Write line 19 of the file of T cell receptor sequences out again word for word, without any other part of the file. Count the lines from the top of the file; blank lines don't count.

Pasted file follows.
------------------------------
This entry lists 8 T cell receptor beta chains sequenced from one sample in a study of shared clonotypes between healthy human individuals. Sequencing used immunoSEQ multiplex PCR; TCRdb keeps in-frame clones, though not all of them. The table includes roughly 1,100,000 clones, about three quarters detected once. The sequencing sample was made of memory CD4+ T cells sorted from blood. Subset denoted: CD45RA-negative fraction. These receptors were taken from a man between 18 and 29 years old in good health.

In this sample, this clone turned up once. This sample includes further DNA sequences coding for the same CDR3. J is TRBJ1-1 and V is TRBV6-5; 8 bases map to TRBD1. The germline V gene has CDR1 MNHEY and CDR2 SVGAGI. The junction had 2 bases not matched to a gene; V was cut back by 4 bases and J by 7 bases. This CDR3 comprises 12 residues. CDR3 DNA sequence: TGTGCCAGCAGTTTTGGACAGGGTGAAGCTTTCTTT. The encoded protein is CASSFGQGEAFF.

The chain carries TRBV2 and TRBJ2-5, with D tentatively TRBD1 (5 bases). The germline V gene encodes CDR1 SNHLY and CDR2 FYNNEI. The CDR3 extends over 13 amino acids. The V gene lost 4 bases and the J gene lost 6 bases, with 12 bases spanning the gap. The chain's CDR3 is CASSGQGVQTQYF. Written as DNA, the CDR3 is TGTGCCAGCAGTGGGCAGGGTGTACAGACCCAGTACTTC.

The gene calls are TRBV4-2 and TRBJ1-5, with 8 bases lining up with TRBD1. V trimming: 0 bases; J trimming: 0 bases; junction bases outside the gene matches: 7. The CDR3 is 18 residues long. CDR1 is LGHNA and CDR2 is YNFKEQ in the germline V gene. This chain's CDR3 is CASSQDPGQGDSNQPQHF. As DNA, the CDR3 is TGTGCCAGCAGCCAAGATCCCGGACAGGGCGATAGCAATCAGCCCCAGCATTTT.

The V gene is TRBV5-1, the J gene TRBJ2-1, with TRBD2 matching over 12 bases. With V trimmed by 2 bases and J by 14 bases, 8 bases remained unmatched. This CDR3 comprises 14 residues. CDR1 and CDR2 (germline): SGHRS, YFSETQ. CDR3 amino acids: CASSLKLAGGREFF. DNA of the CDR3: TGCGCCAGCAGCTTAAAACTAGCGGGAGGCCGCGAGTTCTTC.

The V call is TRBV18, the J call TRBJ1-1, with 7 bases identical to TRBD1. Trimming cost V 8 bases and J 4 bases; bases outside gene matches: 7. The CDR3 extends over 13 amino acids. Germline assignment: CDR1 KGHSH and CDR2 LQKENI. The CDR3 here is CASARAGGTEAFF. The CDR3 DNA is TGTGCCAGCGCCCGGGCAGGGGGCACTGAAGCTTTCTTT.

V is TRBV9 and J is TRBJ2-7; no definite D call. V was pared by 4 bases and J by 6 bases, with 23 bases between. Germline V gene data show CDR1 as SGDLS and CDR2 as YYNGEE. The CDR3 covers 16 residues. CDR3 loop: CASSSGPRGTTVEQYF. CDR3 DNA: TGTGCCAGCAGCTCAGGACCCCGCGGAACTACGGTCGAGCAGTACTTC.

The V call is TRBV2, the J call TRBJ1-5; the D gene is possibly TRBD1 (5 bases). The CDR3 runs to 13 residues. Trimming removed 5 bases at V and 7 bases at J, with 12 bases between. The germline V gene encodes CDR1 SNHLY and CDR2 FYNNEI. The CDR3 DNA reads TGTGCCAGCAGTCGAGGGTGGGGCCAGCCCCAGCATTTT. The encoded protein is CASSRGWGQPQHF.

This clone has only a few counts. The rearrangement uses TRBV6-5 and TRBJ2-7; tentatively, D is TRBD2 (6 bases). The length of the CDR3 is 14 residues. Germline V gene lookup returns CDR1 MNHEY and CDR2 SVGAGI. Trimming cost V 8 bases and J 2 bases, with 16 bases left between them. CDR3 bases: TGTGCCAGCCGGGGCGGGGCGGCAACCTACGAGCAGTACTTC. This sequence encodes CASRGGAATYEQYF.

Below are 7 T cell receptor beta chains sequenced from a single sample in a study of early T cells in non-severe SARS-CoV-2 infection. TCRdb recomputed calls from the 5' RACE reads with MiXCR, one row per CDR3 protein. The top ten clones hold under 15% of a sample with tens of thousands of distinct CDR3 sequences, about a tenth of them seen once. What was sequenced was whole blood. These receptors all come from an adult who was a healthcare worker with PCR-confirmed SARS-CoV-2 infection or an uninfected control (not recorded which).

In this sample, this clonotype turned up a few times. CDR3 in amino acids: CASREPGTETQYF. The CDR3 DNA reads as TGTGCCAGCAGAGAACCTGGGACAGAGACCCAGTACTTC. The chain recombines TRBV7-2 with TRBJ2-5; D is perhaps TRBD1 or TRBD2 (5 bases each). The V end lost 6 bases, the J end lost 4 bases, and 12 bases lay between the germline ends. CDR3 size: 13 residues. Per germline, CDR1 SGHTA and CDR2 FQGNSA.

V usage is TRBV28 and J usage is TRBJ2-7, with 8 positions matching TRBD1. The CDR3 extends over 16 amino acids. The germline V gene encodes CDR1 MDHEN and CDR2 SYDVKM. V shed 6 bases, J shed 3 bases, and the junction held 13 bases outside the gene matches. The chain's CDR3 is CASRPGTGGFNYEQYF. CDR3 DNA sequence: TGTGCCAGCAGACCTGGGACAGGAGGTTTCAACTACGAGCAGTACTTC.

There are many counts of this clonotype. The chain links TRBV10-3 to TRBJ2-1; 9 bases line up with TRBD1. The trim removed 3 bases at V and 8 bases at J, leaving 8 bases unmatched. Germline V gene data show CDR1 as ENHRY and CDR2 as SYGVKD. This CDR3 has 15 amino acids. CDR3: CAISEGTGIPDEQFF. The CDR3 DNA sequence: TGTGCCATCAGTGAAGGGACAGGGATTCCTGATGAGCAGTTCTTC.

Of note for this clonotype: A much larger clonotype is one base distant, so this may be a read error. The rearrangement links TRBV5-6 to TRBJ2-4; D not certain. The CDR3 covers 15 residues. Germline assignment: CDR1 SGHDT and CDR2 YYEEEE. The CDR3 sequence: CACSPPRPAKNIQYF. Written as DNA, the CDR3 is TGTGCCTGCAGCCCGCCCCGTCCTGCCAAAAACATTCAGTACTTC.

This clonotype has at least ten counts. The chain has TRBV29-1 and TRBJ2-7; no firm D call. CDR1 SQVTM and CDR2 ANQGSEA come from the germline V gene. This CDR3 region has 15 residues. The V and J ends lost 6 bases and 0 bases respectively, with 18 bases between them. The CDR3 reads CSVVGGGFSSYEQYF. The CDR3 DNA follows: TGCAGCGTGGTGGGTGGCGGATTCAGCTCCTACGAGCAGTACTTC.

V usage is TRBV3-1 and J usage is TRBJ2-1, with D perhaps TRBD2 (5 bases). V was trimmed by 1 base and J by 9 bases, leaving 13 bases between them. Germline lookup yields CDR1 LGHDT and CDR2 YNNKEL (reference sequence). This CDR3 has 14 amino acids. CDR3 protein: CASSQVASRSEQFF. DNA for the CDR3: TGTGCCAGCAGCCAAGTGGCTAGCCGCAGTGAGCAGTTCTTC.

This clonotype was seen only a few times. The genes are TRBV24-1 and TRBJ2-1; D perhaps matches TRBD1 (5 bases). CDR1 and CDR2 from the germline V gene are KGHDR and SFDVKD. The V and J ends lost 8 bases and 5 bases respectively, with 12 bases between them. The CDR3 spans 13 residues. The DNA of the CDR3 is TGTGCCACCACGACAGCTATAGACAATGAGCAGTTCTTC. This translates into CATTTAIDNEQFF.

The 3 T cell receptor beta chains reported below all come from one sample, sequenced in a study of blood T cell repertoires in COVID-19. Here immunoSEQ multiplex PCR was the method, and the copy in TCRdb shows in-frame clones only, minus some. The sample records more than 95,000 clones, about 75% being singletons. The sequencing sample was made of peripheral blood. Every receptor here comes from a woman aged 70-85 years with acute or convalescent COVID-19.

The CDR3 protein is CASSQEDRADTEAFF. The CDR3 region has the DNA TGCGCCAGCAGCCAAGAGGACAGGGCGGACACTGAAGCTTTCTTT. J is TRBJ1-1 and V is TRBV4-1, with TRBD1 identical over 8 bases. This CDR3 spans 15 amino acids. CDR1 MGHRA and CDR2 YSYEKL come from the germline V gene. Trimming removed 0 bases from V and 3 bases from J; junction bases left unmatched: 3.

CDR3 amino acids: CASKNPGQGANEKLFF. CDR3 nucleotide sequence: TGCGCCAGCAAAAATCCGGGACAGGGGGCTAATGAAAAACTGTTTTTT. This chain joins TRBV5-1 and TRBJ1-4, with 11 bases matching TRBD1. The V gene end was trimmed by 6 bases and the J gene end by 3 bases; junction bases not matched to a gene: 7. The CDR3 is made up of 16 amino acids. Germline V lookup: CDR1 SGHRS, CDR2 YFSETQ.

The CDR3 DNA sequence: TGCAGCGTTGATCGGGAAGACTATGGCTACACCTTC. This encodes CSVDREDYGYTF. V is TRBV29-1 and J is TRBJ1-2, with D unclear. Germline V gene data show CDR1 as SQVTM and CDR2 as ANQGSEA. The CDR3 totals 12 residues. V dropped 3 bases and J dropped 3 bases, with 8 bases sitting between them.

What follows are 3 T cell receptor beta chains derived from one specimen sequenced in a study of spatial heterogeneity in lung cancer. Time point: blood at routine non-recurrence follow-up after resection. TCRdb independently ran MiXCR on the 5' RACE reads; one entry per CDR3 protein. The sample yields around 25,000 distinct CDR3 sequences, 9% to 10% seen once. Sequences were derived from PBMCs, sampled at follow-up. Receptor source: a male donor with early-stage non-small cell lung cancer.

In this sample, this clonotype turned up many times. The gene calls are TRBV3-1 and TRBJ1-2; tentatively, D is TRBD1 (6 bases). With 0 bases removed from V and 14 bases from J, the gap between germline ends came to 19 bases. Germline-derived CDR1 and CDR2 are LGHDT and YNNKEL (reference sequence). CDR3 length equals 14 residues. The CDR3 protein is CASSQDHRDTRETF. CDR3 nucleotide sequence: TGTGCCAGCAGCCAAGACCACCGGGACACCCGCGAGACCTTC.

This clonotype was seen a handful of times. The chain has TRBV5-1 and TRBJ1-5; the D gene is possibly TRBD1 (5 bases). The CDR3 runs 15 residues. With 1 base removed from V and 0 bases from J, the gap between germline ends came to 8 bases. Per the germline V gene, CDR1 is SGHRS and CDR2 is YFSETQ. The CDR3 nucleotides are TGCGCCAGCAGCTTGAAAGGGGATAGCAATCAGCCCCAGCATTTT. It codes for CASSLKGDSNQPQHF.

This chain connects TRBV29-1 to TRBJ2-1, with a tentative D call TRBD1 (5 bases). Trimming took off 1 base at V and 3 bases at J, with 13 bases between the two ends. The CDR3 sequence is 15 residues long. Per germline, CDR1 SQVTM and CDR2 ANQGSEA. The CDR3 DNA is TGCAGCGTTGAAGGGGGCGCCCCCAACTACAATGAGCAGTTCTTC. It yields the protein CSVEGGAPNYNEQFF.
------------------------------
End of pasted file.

The CDR3 protein is CASSQEDRADTEAFF. The CDR3 region has the DNA TGCGCCAGCAGCCAAGAGGACAGGGCGGACACTGAAGCTTTCTTT. J is TRBJ1-1 and V is TRBV4-1, with TRBD1 identical over 8 bases. This CDR3 spans 15 amino acids. CDR1 MGHRA and CDR2 YSYEKL come from the germline V gene. Trimming removed 0 bases from V and 3 bases from J; junction bases left unmatched: 3.